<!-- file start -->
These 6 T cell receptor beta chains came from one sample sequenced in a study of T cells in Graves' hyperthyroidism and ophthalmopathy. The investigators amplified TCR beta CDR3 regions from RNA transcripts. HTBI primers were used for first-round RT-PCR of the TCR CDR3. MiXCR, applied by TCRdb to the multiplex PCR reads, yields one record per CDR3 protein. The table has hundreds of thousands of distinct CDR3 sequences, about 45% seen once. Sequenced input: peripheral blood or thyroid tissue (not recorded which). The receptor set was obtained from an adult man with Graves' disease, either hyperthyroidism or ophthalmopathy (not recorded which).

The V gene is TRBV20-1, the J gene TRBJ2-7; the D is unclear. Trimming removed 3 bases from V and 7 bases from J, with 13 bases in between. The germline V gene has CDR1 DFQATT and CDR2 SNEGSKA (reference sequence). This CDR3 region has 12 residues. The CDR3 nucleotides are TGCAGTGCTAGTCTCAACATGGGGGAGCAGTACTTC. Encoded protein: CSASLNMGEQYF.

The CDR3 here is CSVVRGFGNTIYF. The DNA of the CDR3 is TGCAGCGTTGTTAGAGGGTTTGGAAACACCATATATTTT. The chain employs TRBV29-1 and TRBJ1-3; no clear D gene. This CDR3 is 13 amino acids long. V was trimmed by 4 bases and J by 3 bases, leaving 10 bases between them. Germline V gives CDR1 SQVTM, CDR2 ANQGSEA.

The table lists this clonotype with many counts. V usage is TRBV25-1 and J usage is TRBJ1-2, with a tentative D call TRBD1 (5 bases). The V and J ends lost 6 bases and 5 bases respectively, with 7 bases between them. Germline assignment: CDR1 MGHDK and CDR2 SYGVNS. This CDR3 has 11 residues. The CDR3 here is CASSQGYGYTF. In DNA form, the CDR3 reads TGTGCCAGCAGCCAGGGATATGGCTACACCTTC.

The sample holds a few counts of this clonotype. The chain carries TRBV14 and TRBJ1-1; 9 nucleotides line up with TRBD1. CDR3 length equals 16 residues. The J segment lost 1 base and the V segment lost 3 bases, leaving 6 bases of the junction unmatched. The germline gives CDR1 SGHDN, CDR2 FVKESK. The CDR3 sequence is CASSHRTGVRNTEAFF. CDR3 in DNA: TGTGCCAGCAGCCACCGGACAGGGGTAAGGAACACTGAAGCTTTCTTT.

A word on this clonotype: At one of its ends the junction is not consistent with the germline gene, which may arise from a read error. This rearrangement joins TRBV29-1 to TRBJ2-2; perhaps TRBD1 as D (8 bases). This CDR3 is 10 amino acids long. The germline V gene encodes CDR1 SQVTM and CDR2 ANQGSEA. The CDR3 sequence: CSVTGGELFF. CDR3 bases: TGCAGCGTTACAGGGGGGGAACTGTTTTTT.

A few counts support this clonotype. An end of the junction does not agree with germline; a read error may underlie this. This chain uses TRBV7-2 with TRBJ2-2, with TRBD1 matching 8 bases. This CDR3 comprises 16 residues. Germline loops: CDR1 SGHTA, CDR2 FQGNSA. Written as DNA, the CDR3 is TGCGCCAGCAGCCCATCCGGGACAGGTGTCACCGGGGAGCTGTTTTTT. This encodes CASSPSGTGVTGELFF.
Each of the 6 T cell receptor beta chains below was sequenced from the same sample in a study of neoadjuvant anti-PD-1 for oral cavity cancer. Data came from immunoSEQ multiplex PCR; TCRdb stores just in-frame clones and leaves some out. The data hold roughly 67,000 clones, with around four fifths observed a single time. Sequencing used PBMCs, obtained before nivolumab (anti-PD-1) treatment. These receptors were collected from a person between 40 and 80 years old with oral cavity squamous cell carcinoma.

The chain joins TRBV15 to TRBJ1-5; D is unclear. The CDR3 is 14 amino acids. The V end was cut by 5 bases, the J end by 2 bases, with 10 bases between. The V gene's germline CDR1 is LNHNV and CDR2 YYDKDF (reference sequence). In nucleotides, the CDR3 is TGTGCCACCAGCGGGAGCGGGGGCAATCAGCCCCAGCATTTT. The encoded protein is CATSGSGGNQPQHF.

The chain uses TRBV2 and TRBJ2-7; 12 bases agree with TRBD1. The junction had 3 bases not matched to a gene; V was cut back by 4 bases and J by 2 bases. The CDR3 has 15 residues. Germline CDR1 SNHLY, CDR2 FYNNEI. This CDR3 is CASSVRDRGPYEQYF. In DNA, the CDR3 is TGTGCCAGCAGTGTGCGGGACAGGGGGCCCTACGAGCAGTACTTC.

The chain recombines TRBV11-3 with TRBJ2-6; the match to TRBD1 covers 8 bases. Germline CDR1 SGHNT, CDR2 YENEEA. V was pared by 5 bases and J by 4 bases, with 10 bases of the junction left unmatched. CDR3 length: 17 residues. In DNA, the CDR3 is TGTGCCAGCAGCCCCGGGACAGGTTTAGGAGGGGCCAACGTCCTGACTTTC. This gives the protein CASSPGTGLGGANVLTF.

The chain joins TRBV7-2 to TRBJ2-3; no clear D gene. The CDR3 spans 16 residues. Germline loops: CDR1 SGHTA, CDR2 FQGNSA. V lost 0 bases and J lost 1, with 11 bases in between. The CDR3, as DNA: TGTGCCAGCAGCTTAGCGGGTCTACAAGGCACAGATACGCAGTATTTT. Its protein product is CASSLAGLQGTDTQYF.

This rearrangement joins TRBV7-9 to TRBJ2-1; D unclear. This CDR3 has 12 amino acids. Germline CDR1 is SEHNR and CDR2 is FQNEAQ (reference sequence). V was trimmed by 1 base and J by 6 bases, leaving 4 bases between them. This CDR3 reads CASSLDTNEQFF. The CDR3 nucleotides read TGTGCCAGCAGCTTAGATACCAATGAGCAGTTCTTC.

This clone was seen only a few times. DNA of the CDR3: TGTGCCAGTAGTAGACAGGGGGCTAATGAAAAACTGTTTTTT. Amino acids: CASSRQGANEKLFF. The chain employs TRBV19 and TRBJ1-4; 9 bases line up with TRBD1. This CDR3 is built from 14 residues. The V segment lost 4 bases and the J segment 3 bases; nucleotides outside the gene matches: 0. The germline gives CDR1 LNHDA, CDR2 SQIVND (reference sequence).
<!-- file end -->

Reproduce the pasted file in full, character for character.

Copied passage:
These 6 T cell receptor beta chains came from one sample sequenced in a study of T cells in Graves' hyperthyroidism and ophthalmopathy. The investigators amplified TCR beta CDR3 regions from RNA transcripts. HTBI primers were used for first-round RT-PCR of the TCR CDR3. MiXCR, applied by TCRdb to the multiplex PCR reads, yields one record per CDR3 protein. The table has hundreds of thousands of distinct CDR3 sequences, about 45% seen once. Sequenced input: peripheral blood or thyroid tissue (not recorded which). The receptor set was obtained from an adult man with Graves' disease, either hyperthyroidism or ophthalmopathy (not recorded which).

The V gene is TRBV20-1, the J gene TRBJ2-7; the D is unclear. Trimming removed 3 bases from V and 7 bases from J, with 13 bases in between. The germline V gene has CDR1 DFQATT and CDR2 SNEGSKA (reference sequence). This CDR3 region has 12 residues. The CDR3 nucleotides are TGCAGTGCTAGTCTCAACATGGGGGAGCAGTACTTC. Encoded protein: CSASLNMGEQYF.

The CDR3 here is CSVVRGFGNTIYF. The DNA of the CDR3 is TGCAGCGTTGTTAGAGGGTTTGGAAACACCATATATTTT. The chain employs TRBV29-1 and TRBJ1-3; no clear D gene. This CDR3 is 13 amino acids long. V was trimmed by 4 bases and J by 3 bases, leaving 10 bases between them. Germline V gives CDR1 SQVTM, CDR2 ANQGSEA.

The table lists this clonotype with many counts. V usage is TRBV25-1 and J usage is TRBJ1-2, with a tentative D call TRBD1 (5 bases). The V and J ends lost 6 bases and 5 bases respectively, with 7 bases between them. Germline assignment: CDR1 MGHDK and CDR2 SYGVNS. This CDR3 has 11 residues. The CDR3 here is CASSQGYGYTF. In DNA form, the CDR3 reads TGTGCCAGCAGCCAGGGATATGGCTACACCTTC.

The sample holds a few counts of this clonotype. The chain carries TRBV14 and TRBJ1-1; 9 nucleotides line up with TRBD1. CDR3 length equals 16 residues. The J segment lost 1 base and the V segment lost 3 bases, leaving 6 bases of the junction unmatched. The germline gives CDR1 SGHDN, CDR2 FVKESK. The CDR3 sequence is CASSHRTGVRNTEAFF. CDR3 in DNA: TGTGCCAGCAGCCACCGGACAGGGGTAAGGAACACTGAAGCTTTCTTT.

A word on this clonotype: At one of its ends the junction is not consistent with the germline gene, which may arise from a read error. This rearrangement joins TRBV29-1 to TRBJ2-2; perhaps TRBD1 as D (8 bases). This CDR3 is 10 amino acids long. The germline V gene encodes CDR1 SQVTM and CDR2 ANQGSEA. The CDR3 sequence: CSVTGGELFF. CDR3 bases: TGCAGCGTTACAGGGGGGGAACTGTTTTTT.

A few counts support this clonotype. An end of the junction does not agree with germline; a read error may underlie this. This chain uses TRBV7-2 with TRBJ2-2, with TRBD1 matching 8 bases. This CDR3 comprises 16 residues. Germline loops: CDR1 SGHTA, CDR2 FQGNSA. Written as DNA, the CDR3 is TGCGCCAGCAGCCCATCCGGGACAGGTGTCACCGGGGAGCTGTTTTTT. This encodes CASSPSGTGVTGELFF.
Each of the 6 T cell receptor beta chains below was sequenced from the same sample in a study of neoadjuvant anti-PD-1 for oral cavity cancer. Data came from immunoSEQ multiplex PCR; TCRdb stores just in-frame clones and leaves some out. The data hold roughly 67,000 clones, with around four fifths observed a single time. Sequencing used PBMCs, obtained before nivolumab (anti-PD-1) treatment. These receptors were collected from a person between 40 and 80 years old with oral cavity squamous cell carcinoma.

The chain joins TRBV15 to TRBJ1-5; D is unclear. The CDR3 is 14 amino acids. The V end was cut by 5 bases, the J end by 2 bases, with 10 bases between. The V gene's germline CDR1 is LNHNV and CDR2 YYDKDF (reference sequence). In nucleotides, the CDR3 is TGTGCCACCAGCGGGAGCGGGGGCAATCAGCCCCAGCATTTT. The encoded protein is CATSGSGGNQPQHF.

The chain uses TRBV2 and TRBJ2-7; 12 bases agree with TRBD1. The junction had 3 bases not matched to a gene; V was cut back by 4 bases and J by 2 bases. The CDR3 has 15 residues. Germline CDR1 SNHLY, CDR2 FYNNEI. This CDR3 is CASSVRDRGPYEQYF. In DNA, the CDR3 is TGTGCCAGCAGTGTGCGGGACAGGGGGCCCTACGAGCAGTACTTC.

The chain recombines TRBV11-3 with TRBJ2-6; the match to TRBD1 covers 8 bases. Germline CDR1 SGHNT, CDR2 YENEEA. V was pared by 5 bases and J by 4 bases, with 10 bases of the junction left unmatched. CDR3 length: 17 residues. In DNA, the CDR3 is TGTGCCAGCAGCCCCGGGACAGGTTTAGGAGGGGCCAACGTCCTGACTTTC. This gives the protein CASSPGTGLGGANVLTF.

The chain joins TRBV7-2 to TRBJ2-3; no clear D gene. The CDR3 spans 16 residues. Germline loops: CDR1 SGHTA, CDR2 FQGNSA. V lost 0 bases and J lost 1, with 11 bases in between. The CDR3, as DNA: TGTGCCAGCAGCTTAGCGGGTCTACAAGGCACAGATACGCAGTATTTT. Its protein product is CASSLAGLQGTDTQYF.

This rearrangement joins TRBV7-9 to TRBJ2-1; D unclear. This CDR3 has 12 amino acids. Germline CDR1 is SEHNR and CDR2 is FQNEAQ (reference sequence). V was trimmed by 1 base and J by 6 bases, leaving 4 bases between them. This CDR3 reads CASSLDTNEQFF. The CDR3 nucleotides read TGTGCCAGCAGCTTAGATACCAATGAGCAGTTCTTC.

This clone was seen only a few times. DNA of the CDR3: TGTGCCAGTAGTAGACAGGGGGCTAATGAAAAACTGTTTTTT. Amino acids: CASSRQGANEKLFF. The chain employs TRBV19 and TRBJ1-4; 9 bases line up with TRBD1. This CDR3 is built from 14 residues. The V segment lost 4 bases and the J segment 3 bases; nucleotides outside the gene matches: 0. The germline gives CDR1 LNHDA, CDR2 SQIVND (reference sequence).